Video:Across the Universe-Joe Anderson Interviewwith Rebecca Murray
Joe Anderson starts out as a free-spirited college student and winds up a soldier in the Vietnam War in the musical Across the Universe, directed by Julie Taymor and co-starring Evan Rachel Wood and Jim Sturgess.See Transcript
Transcript:Across the Universe-Joe Anderson InterviewRebecca Murray from About.com Hollywood Movies at the Special Hollywood Screening of Across the Universe.
Joe Anderson ('Max')
I've got to think that the script didn't do justice to the finished product. Did it?
Joe Anderson: "Can you imagine trying to take that idea from black and white writing on a page? I mean, that was the biggest thing for us as the actors, and I think everybody on the film crew, was to try and sort of get an idea of what was going to come off the page. So the finished project definitely kicks the script's ass."
What does Julie Taymor bring as a director that helps you so much as an actor?
Joe Anderson: "She's like working with an, I don't know, atom bomb. One idea will spawn a million other ideas really quickly, but they all follow her logic so you've got to keep up with it. But she's an actor's director. She comes from the theater. That was the major appealing point for me. She's very free. She lets you go. She lets you explore, and then she can completely sort of hang onto an idea and force an idea, which, as you can see, sometimes is a really cool thing."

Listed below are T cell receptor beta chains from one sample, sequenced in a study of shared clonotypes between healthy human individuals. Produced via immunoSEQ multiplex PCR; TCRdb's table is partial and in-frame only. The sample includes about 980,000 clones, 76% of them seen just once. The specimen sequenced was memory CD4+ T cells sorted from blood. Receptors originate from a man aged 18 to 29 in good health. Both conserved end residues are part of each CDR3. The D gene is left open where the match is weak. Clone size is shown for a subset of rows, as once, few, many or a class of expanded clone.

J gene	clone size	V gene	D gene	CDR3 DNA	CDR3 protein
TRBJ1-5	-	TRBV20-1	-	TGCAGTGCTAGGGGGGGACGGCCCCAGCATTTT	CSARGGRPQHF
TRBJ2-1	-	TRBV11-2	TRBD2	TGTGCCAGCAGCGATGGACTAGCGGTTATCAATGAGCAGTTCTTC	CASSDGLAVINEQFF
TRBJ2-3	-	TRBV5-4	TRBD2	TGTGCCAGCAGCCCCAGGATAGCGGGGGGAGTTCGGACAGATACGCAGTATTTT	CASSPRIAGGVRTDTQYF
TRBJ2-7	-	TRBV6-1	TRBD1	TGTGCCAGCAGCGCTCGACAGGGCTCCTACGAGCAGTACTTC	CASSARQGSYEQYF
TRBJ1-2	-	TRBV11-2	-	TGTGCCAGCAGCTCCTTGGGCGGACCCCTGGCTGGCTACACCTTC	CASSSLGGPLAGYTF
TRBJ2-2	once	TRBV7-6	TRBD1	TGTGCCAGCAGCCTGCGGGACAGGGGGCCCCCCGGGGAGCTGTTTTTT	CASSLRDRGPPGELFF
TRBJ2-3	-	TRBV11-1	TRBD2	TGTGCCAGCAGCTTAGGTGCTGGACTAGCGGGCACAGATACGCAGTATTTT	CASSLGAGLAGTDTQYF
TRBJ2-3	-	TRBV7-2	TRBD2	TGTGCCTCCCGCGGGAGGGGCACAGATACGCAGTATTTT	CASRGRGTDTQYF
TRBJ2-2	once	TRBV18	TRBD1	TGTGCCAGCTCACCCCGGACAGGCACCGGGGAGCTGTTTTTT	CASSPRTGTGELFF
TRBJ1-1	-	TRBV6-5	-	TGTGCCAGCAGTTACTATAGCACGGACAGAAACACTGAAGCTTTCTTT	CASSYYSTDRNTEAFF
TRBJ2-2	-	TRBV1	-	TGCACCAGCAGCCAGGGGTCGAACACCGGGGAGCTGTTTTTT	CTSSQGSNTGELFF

With all those millions and millions of Beatles fans out there, how much extra weight did you feel while you were performing?
Joe Anderson: "It's so weird. You know I asked a pilot for a 747 once, 'You're flying a plane and you've got all those people in the back of the plane ' And he said, 'Yeah, but if you crash, you die,' so it's kind of you want to give it your best shot and then hopefully the fans will accept it or not accept it. But seeing as it's a movie and I'm an actor, not a singer, you come from a place of truth with the character so that's what I was focusing on more than the fans."
How difficult was it for you to actually sing live, because a lot of this is not pre-recorded?
Joe Anderson: "Right. We did a bit of both but yeah, it was hard, especially when you're flipping over a couch or whatever it is, you know? But in a way I think that's what saved the movie from having that sort of music video kind of feel to it where the connection isn't really there. Especially when Revolution with Jim Sturgess when he's fighting and you can hear the strains in the voice and that's what makes it special."
Which song is going to stand out for you?
Joe Anderson: "Let It Be is the one that just gets me every time so yeah, yeah, yeah, yeah. Martin Luther's voice, man, you've got to love that guy's voice."